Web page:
In our new author series, we’ll be offering a clairvoyant peek behind the veil of who and what makes up TRANSCENDENT. Here’s a glimpse at David Kotok and his story “Grey Man Walking Past.”
ABOUT THE STORY
What inspired your story?
My life in Indonesia. The culture. The heady mix of religion and politics, mysticism and legend. The daily friction between rich and poor, corruption and innocence, decadence and chastity. Above all the beauty of the people and their islands. An intoxicating jumble…. I must also mention the earthquakes.
Did you have to do any research? If so, what kind? What did you learn?
Only through my lifestyle as an ex-patriate and my exposure to the clash between privilege and desperation, both in the work-place and at home. Sometimes, the cost of temptation is high. I learnt that mistakes manifest into catastrophes if sown in the right soil.
Can you tell me a little bit about your protagonist?
He drinks too much. His heart has become cold to suffering but he yearns forgiveness for betrayal. The consequences of his actions, even if thoughtless, seem inevitable. He’s a frail being whose indiscretions are taking their toll. Whether he is any more culpable than those who might pursue him, demonic or human, is a question for the reader.
Tell me about the setting you chose and how it influences your work.
The setting is Jakarta. I lived there through desperate times; the rise of terror, unbridled corruption, economic austerity and calamitous natural disasters. Throughout the people smiled their welcome, sharing affection and offering wisdom. I would return to live there if I could, but it’s not so easy. I have a different life now. But Jakarta, and Java, still inspires.
What would you like readers to take away from your story?
That we are responsible for our actions. That indiscretions to one person are tragedies to another. That a simple mistake can amplify with unforeseen magnitude. And it may come back to bite…. Maybe we should all be more careful.
Which phrase are you most proud of in this story?
Am I allowed two?
‘I am the Grey Man’s larder.’ Horrible. He realizes he is no more than fodder for the fiend that taunts him and the feeding is inevitable, yet still he is driven to resist. Such truth is played out daily from the fish hooked on a wire to the human dilemma of life and death. There is no escape, but we struggle and bear suffering, however futile.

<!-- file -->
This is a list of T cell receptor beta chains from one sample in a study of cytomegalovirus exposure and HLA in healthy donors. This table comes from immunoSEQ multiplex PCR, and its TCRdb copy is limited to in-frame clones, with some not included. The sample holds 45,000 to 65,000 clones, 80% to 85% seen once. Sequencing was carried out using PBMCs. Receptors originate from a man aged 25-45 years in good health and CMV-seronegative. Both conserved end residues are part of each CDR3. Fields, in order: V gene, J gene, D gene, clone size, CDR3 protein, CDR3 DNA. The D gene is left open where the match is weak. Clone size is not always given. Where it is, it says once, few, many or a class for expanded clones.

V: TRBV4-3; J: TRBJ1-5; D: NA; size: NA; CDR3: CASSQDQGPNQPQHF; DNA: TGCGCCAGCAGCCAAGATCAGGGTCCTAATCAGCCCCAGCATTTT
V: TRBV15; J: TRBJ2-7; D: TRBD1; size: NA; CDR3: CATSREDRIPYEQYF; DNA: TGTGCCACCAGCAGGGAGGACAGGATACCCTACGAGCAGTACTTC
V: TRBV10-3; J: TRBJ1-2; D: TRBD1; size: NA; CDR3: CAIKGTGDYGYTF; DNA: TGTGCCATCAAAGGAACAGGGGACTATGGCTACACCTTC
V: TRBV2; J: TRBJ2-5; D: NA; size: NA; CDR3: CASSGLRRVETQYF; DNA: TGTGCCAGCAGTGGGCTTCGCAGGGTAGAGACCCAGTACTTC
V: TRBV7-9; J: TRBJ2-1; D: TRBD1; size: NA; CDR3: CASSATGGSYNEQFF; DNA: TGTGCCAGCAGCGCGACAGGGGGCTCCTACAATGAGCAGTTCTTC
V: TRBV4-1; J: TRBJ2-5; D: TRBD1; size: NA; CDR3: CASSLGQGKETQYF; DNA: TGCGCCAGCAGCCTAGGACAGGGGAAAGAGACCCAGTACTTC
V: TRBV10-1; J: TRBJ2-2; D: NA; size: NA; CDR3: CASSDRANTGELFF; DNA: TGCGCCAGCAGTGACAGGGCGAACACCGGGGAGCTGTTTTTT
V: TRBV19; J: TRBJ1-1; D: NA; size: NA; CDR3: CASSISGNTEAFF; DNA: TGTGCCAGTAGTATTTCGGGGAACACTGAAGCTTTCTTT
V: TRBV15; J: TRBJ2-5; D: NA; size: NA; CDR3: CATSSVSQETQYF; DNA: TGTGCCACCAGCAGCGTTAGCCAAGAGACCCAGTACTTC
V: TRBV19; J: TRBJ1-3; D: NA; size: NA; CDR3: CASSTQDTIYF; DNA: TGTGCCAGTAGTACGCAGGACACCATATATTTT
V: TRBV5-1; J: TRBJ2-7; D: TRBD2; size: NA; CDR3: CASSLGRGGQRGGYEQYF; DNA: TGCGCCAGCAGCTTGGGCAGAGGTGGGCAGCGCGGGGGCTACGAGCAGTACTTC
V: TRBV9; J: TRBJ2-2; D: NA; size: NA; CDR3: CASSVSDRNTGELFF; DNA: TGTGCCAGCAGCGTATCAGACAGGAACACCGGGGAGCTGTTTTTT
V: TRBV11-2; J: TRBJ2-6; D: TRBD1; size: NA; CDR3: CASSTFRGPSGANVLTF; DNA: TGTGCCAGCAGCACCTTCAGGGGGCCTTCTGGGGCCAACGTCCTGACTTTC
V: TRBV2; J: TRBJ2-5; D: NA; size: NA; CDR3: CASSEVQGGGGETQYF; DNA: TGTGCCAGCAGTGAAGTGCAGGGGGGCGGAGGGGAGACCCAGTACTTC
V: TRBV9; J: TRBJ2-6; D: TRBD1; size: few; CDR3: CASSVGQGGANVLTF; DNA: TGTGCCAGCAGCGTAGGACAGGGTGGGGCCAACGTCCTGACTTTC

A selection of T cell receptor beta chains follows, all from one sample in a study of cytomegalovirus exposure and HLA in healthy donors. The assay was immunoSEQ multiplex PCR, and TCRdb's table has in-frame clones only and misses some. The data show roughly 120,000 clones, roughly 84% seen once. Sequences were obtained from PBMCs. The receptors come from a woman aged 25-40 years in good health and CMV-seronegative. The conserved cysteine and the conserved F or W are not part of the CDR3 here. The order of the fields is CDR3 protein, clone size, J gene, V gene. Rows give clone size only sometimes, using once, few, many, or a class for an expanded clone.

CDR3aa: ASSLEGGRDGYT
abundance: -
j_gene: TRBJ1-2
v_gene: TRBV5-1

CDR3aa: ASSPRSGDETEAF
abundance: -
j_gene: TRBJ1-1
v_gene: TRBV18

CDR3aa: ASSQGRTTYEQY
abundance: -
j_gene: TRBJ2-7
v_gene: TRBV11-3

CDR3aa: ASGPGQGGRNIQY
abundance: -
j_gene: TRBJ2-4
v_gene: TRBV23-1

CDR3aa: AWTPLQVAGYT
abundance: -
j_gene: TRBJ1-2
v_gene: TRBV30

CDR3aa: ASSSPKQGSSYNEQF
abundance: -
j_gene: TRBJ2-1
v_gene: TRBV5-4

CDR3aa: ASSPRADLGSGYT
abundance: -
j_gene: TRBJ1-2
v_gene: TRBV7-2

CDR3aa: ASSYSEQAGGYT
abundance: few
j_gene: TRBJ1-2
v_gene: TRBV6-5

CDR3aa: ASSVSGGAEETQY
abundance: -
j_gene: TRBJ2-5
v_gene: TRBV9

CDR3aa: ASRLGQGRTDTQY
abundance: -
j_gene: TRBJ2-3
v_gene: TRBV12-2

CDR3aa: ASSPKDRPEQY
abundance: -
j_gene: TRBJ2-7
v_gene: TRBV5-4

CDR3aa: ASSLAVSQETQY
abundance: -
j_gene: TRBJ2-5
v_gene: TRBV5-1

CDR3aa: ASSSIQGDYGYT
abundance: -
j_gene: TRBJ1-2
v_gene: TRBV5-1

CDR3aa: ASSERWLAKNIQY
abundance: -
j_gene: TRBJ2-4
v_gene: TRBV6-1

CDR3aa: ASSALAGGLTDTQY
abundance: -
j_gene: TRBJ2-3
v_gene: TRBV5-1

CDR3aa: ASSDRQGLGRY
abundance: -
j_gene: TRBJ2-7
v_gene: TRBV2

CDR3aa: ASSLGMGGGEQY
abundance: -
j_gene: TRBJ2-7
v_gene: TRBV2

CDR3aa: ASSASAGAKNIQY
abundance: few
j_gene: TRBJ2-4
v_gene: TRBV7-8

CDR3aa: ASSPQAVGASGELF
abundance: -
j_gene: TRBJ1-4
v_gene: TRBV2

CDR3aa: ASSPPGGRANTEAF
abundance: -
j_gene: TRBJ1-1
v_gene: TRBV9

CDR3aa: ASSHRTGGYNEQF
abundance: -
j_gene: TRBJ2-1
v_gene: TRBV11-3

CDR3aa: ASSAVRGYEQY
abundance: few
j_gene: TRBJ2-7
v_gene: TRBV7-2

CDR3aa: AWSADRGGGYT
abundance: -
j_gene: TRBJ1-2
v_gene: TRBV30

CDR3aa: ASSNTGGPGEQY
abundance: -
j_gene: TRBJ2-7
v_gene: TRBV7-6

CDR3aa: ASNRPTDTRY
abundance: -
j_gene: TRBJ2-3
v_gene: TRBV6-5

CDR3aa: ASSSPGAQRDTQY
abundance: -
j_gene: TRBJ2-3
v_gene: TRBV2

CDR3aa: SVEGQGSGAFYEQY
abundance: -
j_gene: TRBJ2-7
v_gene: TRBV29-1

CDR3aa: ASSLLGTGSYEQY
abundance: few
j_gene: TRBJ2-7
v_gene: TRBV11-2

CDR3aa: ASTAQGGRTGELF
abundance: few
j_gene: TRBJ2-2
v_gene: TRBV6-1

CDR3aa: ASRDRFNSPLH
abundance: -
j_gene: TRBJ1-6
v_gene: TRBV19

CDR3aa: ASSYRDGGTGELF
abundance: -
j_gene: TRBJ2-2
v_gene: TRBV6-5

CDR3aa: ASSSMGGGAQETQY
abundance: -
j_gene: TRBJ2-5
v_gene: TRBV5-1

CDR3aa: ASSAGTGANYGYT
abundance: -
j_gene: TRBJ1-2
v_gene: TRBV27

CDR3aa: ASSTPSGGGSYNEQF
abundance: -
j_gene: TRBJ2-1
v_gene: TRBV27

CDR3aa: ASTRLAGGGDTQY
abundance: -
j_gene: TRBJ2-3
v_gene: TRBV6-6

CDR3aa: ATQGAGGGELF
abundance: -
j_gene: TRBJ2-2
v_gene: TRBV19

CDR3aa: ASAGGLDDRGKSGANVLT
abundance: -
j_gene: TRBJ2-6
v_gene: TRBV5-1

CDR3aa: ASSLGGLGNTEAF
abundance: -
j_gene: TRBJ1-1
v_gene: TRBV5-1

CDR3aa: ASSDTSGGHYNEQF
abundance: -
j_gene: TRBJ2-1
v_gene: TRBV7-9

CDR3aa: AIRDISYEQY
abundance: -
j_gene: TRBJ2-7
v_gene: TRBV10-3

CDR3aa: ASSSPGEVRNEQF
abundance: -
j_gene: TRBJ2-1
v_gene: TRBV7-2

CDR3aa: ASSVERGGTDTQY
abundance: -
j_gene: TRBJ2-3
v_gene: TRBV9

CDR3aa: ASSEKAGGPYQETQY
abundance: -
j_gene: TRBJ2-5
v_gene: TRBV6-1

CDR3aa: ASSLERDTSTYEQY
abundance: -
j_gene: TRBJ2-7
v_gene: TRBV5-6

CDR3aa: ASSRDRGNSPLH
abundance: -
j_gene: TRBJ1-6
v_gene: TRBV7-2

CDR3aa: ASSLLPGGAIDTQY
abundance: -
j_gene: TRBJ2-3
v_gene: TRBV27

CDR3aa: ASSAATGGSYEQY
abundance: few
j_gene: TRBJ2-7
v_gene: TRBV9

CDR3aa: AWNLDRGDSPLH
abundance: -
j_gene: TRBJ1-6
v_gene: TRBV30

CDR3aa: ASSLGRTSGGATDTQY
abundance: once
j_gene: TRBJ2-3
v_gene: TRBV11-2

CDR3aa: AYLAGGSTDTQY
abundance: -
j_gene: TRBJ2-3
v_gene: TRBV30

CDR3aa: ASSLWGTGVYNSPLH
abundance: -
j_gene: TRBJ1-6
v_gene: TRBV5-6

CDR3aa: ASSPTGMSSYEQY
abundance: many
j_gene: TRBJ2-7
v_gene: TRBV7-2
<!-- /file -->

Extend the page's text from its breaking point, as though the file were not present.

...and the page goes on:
‘The foundations shatter and the tower rears and I am on a ledge in the sun, on the nineteenth floor, looking down as the building sways.’ Pride in that the words evoke fear. It scared me to write it and it scares me to read it. I have no head for heights and earthquakes petrify me, so I’m mortified. If it doesn’t frighten anyone else, it succeeds with me.
If your story was front-page news, what would the headline be?
That might give the story away! How about ‘Monsoon Terror – the Grey Man and a Devil in Green Underpants prowl the suburbs!’?
ABOUT THE AUTHOR
What was the best money you ever spent as a writer?
I bought an old teak door carved with a theme from the Ramayana and decorated in dark muted tones highlighted with gold paint. It weighs a ton and is difficult to hang but is beautiful and mysterious and acts as a muse.
If you had to put your name on someone else’s book/story, which would it be and why?
Not sure. Maybe my friend Martin Wakefield’s piece “The Railway Enthusiast.” Why? Because I wish I’d written it.
When did you decide to take writing seriously?
2005, in Jakarta. I wanted to describe the sights and sensations of the vibrant new culture unfolding around me. I also paint but setting up canvas and medium takes time, and I had a new job to succeed in; words can be inked or typed in stints of anything from minutes to hours. So, I draw in words…. Well, I try.
If you could choose a single superpower, what would it be and why?
To breathe under water. The underwater world is astonishing and the creatures beguiling, both the delicate and the dangerous. To be at ease with the ocean, to be confident in your abilities beneath the waves and to capture the feeling of weightlessness is as empowering as it’s gratifying.
David Kotok was inspired to write whilst living and working in Jakarta, Indonesia, a city affectionately known as the Big Durian, a fruit with a powerful odour yet sweet taste. His first published story was set in the metropolis, as was ‘Grey Man Walking Past’, his sixth selected for publication. Between these highs he has scribbled tales based on his experiences from Shanghai to Seoul and Lisbon to Madrid and back again, appearing in such outlets as Black Static magazine and a collection of short stories called ‘The Best of the Short Story’.
He currently lives in a converted Oast House in the English countryside, where hops were once gathered to turn into ale. Between writing he walks his dogs, feeds the birds, throws pots on a Wednesday and commutes into London. David’s personal observations reflect the worlds he occupies, close and distant, in the art of creation.